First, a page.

You can’t see it, you can’t feel it and, unless you get it checked, you won’t even know you have it. That makes high blood pressure, or hypertension, a quiet killer, one that slowly damages your blood vessels, heart and eyes while simultaneously increasing your risk of heart disease, stroke, dementia and kidney disease.
The following tips will help to lower high blood pressure, or keep it from rising if it’s at a healthy level. Cutting back on salt will also make a difference.
• Every morning, take a brisk 15-minute walk. Amazingly, you don’t need a lot of exercise to make a difference to your blood pressure. When Japanese researchers asked 168 inactive volunteers with high blood pressure to exercise at a health club for different amounts of time each week for eight weeks, blood pressure levels dropped almost as much in those who exercised for 30 to 90 minutes a week as in those who exercised for more than 90 minutes a week.
• Write ‘take medication’ on your calendar every day. Twenty-five per cent of the time, when your blood pressure hasn’t gone down after you’ve been prescribed medication, the reason is that you’ve forgotten to take your pills.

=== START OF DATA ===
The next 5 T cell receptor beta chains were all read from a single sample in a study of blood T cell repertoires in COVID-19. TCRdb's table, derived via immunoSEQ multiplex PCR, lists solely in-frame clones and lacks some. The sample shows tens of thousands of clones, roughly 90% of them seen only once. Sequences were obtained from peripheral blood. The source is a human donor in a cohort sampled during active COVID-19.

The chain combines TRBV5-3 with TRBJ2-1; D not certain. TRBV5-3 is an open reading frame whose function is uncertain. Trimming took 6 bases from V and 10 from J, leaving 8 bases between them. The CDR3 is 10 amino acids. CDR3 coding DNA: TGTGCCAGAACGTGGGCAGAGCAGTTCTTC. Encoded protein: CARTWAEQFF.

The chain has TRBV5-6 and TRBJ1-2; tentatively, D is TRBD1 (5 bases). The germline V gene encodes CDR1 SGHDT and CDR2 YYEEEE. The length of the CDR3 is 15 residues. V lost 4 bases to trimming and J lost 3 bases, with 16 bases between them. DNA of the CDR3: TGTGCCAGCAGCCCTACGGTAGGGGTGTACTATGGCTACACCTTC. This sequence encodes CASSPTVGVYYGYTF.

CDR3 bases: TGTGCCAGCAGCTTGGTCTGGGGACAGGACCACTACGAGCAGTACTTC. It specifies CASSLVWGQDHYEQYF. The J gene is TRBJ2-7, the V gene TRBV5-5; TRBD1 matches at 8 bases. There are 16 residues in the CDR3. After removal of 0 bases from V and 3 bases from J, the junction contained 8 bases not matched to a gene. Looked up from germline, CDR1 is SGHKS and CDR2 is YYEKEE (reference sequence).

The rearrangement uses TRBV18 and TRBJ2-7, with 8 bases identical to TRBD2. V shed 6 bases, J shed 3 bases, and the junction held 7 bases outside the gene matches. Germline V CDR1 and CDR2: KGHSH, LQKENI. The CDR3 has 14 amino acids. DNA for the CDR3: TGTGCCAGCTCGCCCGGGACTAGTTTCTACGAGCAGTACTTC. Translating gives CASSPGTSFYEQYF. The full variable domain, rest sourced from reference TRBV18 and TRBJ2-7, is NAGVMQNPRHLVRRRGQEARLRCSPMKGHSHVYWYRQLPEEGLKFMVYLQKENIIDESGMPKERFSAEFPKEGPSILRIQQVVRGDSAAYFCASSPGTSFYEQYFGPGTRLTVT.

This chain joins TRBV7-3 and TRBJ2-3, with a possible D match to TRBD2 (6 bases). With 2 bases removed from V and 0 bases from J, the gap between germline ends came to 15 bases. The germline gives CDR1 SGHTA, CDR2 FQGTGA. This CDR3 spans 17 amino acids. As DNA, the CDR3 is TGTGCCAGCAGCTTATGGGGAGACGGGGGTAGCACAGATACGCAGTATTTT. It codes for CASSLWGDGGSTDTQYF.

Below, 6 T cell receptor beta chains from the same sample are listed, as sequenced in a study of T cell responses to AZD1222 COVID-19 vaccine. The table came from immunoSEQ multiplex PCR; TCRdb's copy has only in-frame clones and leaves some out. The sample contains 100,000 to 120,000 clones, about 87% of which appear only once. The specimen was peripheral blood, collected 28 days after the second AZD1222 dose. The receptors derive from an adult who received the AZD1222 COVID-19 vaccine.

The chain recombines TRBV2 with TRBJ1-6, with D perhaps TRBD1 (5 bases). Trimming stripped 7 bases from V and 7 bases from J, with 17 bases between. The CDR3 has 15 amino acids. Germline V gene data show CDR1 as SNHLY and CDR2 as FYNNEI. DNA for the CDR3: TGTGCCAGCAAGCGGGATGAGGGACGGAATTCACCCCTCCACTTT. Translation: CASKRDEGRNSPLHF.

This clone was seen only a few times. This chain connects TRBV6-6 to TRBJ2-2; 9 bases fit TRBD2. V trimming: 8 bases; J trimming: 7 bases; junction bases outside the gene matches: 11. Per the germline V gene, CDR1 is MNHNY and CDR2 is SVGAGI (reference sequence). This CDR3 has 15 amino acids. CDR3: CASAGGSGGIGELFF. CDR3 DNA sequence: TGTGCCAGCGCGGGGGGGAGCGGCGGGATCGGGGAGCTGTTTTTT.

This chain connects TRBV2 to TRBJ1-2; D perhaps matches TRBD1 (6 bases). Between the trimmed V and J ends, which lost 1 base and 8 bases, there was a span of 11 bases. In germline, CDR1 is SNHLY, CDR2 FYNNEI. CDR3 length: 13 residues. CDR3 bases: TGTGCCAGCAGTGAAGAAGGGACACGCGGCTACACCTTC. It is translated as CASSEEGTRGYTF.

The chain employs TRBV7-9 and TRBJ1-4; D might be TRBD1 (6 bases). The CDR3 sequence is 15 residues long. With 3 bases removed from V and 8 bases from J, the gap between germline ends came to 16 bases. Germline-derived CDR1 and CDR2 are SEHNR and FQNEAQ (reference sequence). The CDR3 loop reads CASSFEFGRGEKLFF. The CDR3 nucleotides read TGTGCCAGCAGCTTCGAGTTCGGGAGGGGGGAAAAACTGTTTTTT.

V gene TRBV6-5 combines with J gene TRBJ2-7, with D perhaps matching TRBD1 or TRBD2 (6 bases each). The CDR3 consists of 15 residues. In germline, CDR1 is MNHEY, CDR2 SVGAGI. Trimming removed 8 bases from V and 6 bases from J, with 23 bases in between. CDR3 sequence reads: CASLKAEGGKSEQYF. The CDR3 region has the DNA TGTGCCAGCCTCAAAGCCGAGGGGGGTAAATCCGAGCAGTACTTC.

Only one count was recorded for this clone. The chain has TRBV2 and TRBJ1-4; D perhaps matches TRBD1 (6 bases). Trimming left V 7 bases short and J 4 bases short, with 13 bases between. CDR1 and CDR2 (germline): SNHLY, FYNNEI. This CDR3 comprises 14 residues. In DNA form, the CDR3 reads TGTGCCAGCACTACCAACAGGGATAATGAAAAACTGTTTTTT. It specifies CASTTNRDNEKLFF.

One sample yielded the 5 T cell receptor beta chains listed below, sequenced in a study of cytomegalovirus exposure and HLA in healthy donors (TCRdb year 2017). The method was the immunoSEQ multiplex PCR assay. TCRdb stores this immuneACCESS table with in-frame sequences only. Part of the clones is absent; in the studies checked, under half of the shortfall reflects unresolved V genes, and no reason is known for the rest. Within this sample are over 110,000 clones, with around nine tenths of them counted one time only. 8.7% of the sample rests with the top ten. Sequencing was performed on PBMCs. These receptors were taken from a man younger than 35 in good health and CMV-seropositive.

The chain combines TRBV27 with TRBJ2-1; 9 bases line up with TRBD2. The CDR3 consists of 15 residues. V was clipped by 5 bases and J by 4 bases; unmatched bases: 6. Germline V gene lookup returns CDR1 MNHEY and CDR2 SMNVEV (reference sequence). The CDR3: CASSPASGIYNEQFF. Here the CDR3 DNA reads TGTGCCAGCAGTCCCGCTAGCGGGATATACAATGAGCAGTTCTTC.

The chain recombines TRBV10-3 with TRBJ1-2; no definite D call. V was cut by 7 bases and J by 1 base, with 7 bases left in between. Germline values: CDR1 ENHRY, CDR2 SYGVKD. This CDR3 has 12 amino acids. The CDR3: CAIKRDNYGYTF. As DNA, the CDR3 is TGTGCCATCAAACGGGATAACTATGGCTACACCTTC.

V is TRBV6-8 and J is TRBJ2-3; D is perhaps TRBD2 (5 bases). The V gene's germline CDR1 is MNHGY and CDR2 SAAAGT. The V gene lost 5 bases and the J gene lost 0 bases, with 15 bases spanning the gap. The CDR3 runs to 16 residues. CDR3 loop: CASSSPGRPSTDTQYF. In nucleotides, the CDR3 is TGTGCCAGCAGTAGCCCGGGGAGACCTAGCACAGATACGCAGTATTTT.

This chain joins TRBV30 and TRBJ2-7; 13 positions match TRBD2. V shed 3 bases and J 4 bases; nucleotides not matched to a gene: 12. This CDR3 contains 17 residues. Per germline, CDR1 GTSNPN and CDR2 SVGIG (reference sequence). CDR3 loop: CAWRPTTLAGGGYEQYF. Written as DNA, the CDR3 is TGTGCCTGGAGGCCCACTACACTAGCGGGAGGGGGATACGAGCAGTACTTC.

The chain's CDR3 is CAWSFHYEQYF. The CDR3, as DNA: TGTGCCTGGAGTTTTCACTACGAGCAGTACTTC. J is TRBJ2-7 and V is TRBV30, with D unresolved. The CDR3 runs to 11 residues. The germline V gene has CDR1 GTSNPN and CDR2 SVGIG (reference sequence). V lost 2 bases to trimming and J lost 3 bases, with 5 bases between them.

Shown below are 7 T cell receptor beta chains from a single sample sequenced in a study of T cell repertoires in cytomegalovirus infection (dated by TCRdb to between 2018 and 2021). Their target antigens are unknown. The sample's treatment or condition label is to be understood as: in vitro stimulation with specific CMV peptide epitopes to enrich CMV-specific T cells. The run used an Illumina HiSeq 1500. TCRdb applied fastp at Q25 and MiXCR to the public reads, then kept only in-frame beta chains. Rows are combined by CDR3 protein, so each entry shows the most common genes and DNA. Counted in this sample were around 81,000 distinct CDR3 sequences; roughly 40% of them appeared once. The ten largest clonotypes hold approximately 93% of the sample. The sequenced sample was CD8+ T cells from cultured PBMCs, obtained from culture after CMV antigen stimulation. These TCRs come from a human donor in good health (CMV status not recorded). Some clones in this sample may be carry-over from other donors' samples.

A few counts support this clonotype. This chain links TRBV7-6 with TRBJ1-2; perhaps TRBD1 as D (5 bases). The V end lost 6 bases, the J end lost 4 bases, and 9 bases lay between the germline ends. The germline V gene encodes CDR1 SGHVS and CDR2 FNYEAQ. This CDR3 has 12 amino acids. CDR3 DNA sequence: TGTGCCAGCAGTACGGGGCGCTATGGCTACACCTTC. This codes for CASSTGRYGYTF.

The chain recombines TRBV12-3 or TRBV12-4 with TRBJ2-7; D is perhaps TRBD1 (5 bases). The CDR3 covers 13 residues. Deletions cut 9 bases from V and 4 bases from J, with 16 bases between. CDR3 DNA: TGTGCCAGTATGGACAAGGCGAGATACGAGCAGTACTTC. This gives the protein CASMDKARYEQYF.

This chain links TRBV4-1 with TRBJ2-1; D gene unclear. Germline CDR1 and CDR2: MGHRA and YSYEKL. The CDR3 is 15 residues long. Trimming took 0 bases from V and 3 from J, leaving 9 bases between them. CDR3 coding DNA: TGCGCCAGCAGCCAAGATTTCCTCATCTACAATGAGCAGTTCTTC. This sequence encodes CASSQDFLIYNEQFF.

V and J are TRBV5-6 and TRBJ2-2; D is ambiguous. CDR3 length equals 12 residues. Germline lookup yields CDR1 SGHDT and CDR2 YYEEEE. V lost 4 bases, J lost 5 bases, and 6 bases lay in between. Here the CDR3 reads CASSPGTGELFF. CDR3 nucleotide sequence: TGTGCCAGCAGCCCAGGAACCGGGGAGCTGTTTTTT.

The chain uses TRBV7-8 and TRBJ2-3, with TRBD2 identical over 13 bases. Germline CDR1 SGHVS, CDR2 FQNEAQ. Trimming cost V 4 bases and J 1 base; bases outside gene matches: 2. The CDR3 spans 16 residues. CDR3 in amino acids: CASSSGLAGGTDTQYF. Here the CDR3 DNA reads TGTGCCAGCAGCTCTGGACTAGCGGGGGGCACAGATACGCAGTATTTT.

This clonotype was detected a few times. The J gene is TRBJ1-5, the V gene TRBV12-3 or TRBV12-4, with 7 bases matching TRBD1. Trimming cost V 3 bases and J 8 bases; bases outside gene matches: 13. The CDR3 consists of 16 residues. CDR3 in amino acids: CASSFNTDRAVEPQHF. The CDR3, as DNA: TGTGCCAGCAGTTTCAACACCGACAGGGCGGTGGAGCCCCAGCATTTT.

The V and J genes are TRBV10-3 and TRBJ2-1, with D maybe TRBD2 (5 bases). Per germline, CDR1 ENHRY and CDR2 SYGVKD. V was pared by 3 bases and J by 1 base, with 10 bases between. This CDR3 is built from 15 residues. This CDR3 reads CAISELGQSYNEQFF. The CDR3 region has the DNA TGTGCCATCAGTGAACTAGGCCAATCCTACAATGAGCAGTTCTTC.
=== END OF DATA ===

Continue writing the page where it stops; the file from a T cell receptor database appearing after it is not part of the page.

• Buy a home blood-pressure kit. A study in the Journal of the American Medical Association found that home blood-pressure testing can provide a better overall picture of blood pressure levels than readings in a doctor’s surgery. In the study, surgery readings failed to identify 13 per cent of patients who had high blood pressure only when measured in the surgery (white-coat hypertension), and 9 per cent who had high blood pressure at home but not in the surgery. In addition, a study presented at the 2004 European Society of Hypertension meeting found that people who monitored their blood pressure at home had lower overall blood pressure than those who had their pressure taken only at the doctor’s surgery.
• Sprinkle 2 tablespoons of linseeds on your yogurt in the morning and mix 2 tablespoons into your ice-cream, soup, pasta sauce or other food later in the day. One small study found that adding 4 tablespoons of the seeds significantly lowered systolic blood pressure (the top number) in postmenopausal women with a history of heart disease. Linseeds are rich in many nutrients and in fibre.
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